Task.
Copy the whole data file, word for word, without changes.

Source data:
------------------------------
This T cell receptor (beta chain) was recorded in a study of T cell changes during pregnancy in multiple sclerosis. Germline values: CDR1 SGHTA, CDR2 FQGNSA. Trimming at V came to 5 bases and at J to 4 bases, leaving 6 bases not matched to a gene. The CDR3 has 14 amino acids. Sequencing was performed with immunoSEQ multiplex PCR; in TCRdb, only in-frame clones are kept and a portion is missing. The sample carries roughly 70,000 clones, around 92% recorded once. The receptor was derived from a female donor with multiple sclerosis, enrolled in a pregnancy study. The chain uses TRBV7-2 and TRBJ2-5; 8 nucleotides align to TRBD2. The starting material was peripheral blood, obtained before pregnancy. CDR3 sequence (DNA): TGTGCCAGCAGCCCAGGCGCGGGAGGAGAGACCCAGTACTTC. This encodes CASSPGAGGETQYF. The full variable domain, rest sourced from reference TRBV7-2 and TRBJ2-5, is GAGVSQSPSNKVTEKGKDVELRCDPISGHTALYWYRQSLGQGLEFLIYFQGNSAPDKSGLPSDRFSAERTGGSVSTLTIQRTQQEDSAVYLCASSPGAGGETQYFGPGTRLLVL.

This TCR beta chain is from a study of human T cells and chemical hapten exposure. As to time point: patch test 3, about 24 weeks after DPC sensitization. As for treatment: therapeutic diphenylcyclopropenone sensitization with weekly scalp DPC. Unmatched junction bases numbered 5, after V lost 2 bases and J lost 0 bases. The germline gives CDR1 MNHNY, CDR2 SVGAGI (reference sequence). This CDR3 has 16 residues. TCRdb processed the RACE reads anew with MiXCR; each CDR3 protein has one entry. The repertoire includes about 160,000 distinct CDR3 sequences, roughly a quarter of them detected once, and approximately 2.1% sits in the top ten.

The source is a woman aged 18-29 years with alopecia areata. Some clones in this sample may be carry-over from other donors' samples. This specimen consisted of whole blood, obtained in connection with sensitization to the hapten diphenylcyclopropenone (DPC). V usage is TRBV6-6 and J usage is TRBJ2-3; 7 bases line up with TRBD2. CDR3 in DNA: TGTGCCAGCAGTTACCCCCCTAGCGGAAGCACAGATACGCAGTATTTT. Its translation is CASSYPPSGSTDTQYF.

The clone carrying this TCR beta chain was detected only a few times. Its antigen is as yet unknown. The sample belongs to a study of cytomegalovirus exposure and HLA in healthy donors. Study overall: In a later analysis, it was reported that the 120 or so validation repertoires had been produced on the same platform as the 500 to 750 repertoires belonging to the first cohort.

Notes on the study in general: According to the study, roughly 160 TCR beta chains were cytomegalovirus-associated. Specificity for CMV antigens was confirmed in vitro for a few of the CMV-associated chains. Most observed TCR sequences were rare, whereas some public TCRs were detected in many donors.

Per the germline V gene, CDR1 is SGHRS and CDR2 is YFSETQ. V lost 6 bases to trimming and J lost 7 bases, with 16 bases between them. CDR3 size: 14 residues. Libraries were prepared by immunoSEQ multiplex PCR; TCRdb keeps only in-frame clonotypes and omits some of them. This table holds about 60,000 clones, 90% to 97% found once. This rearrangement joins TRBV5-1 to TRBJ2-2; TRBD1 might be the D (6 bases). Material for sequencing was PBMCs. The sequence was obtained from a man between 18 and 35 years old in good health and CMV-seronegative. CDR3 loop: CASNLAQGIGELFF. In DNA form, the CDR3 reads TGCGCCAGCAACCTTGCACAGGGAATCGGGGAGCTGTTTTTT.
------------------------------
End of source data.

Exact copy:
This T cell receptor (beta chain) was recorded in a study of T cell changes during pregnancy in multiple sclerosis. Germline values: CDR1 SGHTA, CDR2 FQGNSA. Trimming at V came to 5 bases and at J to 4 bases, leaving 6 bases not matched to a gene. The CDR3 has 14 amino acids. Sequencing was performed with immunoSEQ multiplex PCR; in TCRdb, only in-frame clones are kept and a portion is missing. The sample carries roughly 70,000 clones, around 92% recorded once. The receptor was derived from a female donor with multiple sclerosis, enrolled in a pregnancy study. The chain uses TRBV7-2 and TRBJ2-5; 8 nucleotides align to TRBD2. The starting material was peripheral blood, obtained before pregnancy. CDR3 sequence (DNA): TGTGCCAGCAGCCCAGGCGCGGGAGGAGAGACCCAGTACTTC. This encodes CASSPGAGGETQYF. The full variable domain, rest sourced from reference TRBV7-2 and TRBJ2-5, is GAGVSQSPSNKVTEKGKDVELRCDPISGHTALYWYRQSLGQGLEFLIYFQGNSAPDKSGLPSDRFSAERTGGSVSTLTIQRTQQEDSAVYLCASSPGAGGETQYFGPGTRLLVL.

This TCR beta chain is from a study of human T cells and chemical hapten exposure. As to time point: patch test 3, about 24 weeks after DPC sensitization. As for treatment: therapeutic diphenylcyclopropenone sensitization with weekly scalp DPC. Unmatched junction bases numbered 5, after V lost 2 bases and J lost 0 bases. The germline gives CDR1 MNHNY, CDR2 SVGAGI (reference sequence). This CDR3 has 16 residues. TCRdb processed the RACE reads anew with MiXCR; each CDR3 protein has one entry. The repertoire includes about 160,000 distinct CDR3 sequences, roughly a quarter of them detected once, and approximately 2.1% sits in the top ten.

The source is a woman aged 18-29 years with alopecia areata. Some clones in this sample may be carry-over from other donors' samples. This specimen consisted of whole blood, obtained in connection with sensitization to the hapten diphenylcyclopropenone (DPC). V usage is TRBV6-6 and J usage is TRBJ2-3; 7 bases line up with TRBD2. CDR3 in DNA: TGTGCCAGCAGTTACCCCCCTAGCGGAAGCACAGATACGCAGTATTTT. Its translation is CASSYPPSGSTDTQYF.

The clone carrying this TCR beta chain was detected only a few times. Its antigen is as yet unknown. The sample belongs to a study of cytomegalovirus exposure and HLA in healthy donors. Study overall: In a later analysis, it was reported that the 120 or so validation repertoires had been produced on the same platform as the 500 to 750 repertoires belonging to the first cohort.

Notes on the study in general: According to the study, roughly 160 TCR beta chains were cytomegalovirus-associated. Specificity for CMV antigens was confirmed in vitro for a few of the CMV-associated chains. Most observed TCR sequences were rare, whereas some public TCRs were detected in many donors.

Per the germline V gene, CDR1 is SGHRS and CDR2 is YFSETQ. V lost 6 bases to trimming and J lost 7 bases, with 16 bases between them. CDR3 size: 14 residues. Libraries were prepared by immunoSEQ multiplex PCR; TCRdb keeps only in-frame clonotypes and omits some of them. This table holds about 60,000 clones, 90% to 97% found once. This rearrangement joins TRBV5-1 to TRBJ2-2; TRBD1 might be the D (6 bases). Material for sequencing was PBMCs. The sequence was obtained from a man between 18 and 35 years old in good health and CMV-seronegative. CDR3 loop: CASNLAQGIGELFF. In DNA form, the CDR3 reads TGCGCCAGCAACCTTGCACAGGGAATCGGGGAGCTGTTTTTT.